Since Prime Minister Kakuei Tanaka’s visit to China to normalize relations in 1972, Tokyo and Beijing had shelved their dispute over these islands to ensure the issue would not impede normalization of relations or the flow of Japanese “reparations” involving aid, grants and technical assistance that cumulatively exceeded $35 billion. China’s economic miracle thus owes much to Japan, and both nations have benefitted from this cooperation, but gratitude is in short supply and the “time-out” is clearly over.
The recent update of the Japan-U.S. defense guidelines significantly expands what Japan is prepared to do in support of Washington because Tokyo wants to be sure that the America has its back in the event of hostilities over the disputed territory. The Japanese government is not fully reassured by Article 5 of the Japan-U.S. security treaty, which states: “Each Party recognizes that an armed attack against either Party in the territories under the administration of Japan would be dangerous to its own peace and safety and declares that it would act to meet the common danger in accordance with its constitutional provisions and processes.”
It seems clear, but the wording provides a degree of wiggle room regarding how the United States might act or respond. One side’s deliberate strategic ambiguity is another’s source of anxiety. Tokyo’s abiding fear is that the States just might decide not to jeopardize relations with China over some uninhabited remote rocks in the East China Sea. So even if it seems certain that Washington would respond as Tokyo wishes, a gnawing angst lingers.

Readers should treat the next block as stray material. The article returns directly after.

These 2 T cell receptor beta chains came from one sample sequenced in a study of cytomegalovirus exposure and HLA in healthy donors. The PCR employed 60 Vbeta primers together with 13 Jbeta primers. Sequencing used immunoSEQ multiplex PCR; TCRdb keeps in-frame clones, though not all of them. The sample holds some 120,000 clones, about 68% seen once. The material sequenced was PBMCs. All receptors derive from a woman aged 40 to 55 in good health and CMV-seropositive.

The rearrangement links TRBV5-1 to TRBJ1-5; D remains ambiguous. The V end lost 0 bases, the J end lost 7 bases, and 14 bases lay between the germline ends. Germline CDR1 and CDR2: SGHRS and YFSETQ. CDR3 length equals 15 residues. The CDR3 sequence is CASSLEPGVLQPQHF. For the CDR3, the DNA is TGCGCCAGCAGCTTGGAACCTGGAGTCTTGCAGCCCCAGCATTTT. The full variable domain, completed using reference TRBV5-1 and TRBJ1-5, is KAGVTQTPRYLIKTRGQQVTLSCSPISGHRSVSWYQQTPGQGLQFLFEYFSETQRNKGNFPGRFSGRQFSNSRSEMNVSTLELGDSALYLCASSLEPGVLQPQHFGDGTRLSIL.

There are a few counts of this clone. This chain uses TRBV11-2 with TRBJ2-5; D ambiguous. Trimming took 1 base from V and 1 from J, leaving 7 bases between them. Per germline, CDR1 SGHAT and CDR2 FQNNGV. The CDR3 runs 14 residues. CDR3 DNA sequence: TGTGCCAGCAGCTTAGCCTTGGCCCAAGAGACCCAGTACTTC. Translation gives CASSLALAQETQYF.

The new defense guidelines are part of Abe’s cling-tight security policy reinforced by following Washington’s lead on isolating China via the Trans-Pacific Partnership free trade agreement and the Asian Infrastructure Investment Bank. The previous 1997 defense guidelines addressed a very different security environment, and back then China’s defense budget was $10 billion while in 2014 it was an estimated $144 billion. To some extent the Pentagon and Japanese hawks are hyping the threat to help push agendas, but Beijing is not helping matters with its clumsy diplomacy, brinkmanship and sweeping maritime territorial claims backed by saber-rattling and land reclamation projects in the Spratly Islands, located more than 1,000 km from China’s coast.
Abe embraces “proactive pacifism” and a strengthened U.S. alliance to deter China’s hegemonic ambitions while also pursuing intensified economic engagement because it is essential to Japan’s growth. This balancing act depends on Beijing accepting the rationale of an East Asian detente.
Certainly the rise of China requires some degree of strategic accommodation, but on what terms? Perhaps a combination of deterrence and mutual economic interests will avert conflict between China and the U.S./Japan, reinforced by shared global interests, but China is an aspiring power and history is not littered with examples of status quo powers conceding enough to coopt rising powers and avert conflict. Japan knows this story all too well. Thus, the Abe Doctrine seems more like a stopgap tactic rather than a compelling strategic vision. Detente with China is imperative, and there are some encouraging signs, but the hard work of diplomacy lies ahead.
Jeff Kingston is the director of Asian Studies, Temple University Japan.